Results from the pop-ups are detailed in Attachment 1. Overall, map 107A received the most support followed by map 120C, 121A, and 120A respectively. Support for 107A, which was sponsored by the Sunnyvale Mobile Home Park Alliance, was driven by the large turnout at the Plaza del Rey mobile home park.


The Open City Hall survey opened on October 17 and will close on November 1. Results from this survey will be presented to Council at this evening’s meeting.


Preferred and Refined Maps

In addition to the four Council-preferred maps, one additional refined map was submitted by the public by the October 25 deadline. The map submission is a refinement of map 120C and is labeled 120D. The City’s demographer has reviewed all maps and determined that they meet legal requirements. In compliance with California Elections Code section10010(a)(2), these maps were made publicly available on the City’s project website (SunnyvaleElections.org) on October 29, seven days’ prior this public hearing. The five maps are included in this report as Attachment 2.  Attachment 3 includes comments from map submitters.


Unfortunately, a refinement of map 121A was submitted before the deadline but never received by staff. Consequently, this refined map was not posted as required for consideration at the November 5 Council meeting. Staff was made aware during public comments at the October 29 Council meeting. The map submitter, Martin Pyne, plans to submit his refinement in writing to Council for consideration at the November 5 Council meeting. Mr. Pyne’s written comments will be made available to the public. Council may direct staff to refine map 121A per written or oral public comments at the meeting if it so desires.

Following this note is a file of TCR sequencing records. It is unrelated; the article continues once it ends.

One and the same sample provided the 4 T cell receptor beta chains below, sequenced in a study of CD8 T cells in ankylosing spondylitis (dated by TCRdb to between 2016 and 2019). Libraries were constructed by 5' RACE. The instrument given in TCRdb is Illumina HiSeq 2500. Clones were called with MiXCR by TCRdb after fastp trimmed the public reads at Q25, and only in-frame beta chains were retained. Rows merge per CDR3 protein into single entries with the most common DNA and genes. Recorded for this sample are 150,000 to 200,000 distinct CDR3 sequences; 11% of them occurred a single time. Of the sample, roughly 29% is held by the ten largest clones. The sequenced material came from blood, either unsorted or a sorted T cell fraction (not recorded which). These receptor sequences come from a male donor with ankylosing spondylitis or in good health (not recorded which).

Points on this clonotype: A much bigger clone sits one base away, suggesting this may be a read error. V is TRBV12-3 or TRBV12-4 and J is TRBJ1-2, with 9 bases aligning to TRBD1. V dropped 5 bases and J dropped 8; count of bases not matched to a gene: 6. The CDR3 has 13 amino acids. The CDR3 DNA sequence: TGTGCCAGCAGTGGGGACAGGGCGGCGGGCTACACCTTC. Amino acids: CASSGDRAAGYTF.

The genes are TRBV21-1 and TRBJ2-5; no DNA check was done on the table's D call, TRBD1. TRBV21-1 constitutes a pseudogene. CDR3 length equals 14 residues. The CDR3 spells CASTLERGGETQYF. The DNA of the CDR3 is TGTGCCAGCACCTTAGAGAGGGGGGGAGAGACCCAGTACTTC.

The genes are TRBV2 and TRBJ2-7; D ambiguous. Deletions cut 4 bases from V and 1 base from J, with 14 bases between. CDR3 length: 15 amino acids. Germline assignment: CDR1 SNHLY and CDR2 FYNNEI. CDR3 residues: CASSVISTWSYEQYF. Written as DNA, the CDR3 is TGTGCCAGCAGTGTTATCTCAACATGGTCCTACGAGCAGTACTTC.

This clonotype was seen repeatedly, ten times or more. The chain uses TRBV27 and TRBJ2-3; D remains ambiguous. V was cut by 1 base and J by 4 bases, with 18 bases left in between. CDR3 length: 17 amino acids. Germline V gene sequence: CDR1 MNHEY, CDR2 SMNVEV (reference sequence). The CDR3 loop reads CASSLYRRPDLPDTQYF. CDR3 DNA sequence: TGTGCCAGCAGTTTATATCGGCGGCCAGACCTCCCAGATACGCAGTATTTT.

Sequencing Options

Per Elections Code section 10010, proposed sequencing must be published for every draft map. A proposed map sequencing table is shown in Attachment 4. Sequencing was proposed by the map submitter for all Council-preferred maps except for map 107A. Map 107A was assigned random sequencing prior to the October 8 Council hearing as no sequencing proposal was submitted.


While state law requires a sequencing proposal for every draft map, Council has the authority to assign the final sequence of elections to the map it chooses for the November 2020 elections, even if the final sequence differs from that proposed by the author of the map. For this reason, staff will prepare sequencing options for each map based on Council feedback received at the October 29 study session. Given the short turn-around time, a supplemental memo discussing selected sequencing priorities and options will be made available on November 4 and presented at the November 5 Council meeting.


Next Steps

This hearing provides Council the opportunity to (1) be informed of public input efforts regarding Council’s four preferred maps, (2) review the submitted map refinement, and (3) consider sequencing options. Council has the discretion to balance criteria and input when making a final map and sequencing selection.


Council is being asked to narrow the maps under consideration to two or three maps. On November 12, 2019, Council is scheduled to select a single map and election sequence for Council elections beginning in November 2020.



No new fiscal impacts are anticipated at this time from the issues discussed in this report.



Public contact was made by posting the Council agenda on the City's official-notice bulletin board outside City Hall, at the Sunnyvale Senior Center, Community Center and Department of Public Safety; and by making the agenda and report available at the Sunnyvale Public Library, the Office of the City Clerk and on the City's website.



1.                     Provide direction to staff on specific maps to be considered for further community comment and consideration of election sequencing for each map at the Council’s November 12 meeting.

2.                     Provide other direction to staff.




Alternative 1:  Provide direction to staff on specific maps to be considered for further community comment and consideration of election sequencing for each map at the Council’s November 12 meeting.



Prepared by: Jaqui Guzmán, Deputy City Manager

Reviewed by: Teri Silva, Assistant City Manager

Approved by: Kent Steffens, City Manager



1.                     Summary of October Pop-up Events

2.                     Preferred and Refined Draft Maps (November 5 Hearing)

3.                     Map Maker Comments (as of October 29)

4.                     Proposed Sequencing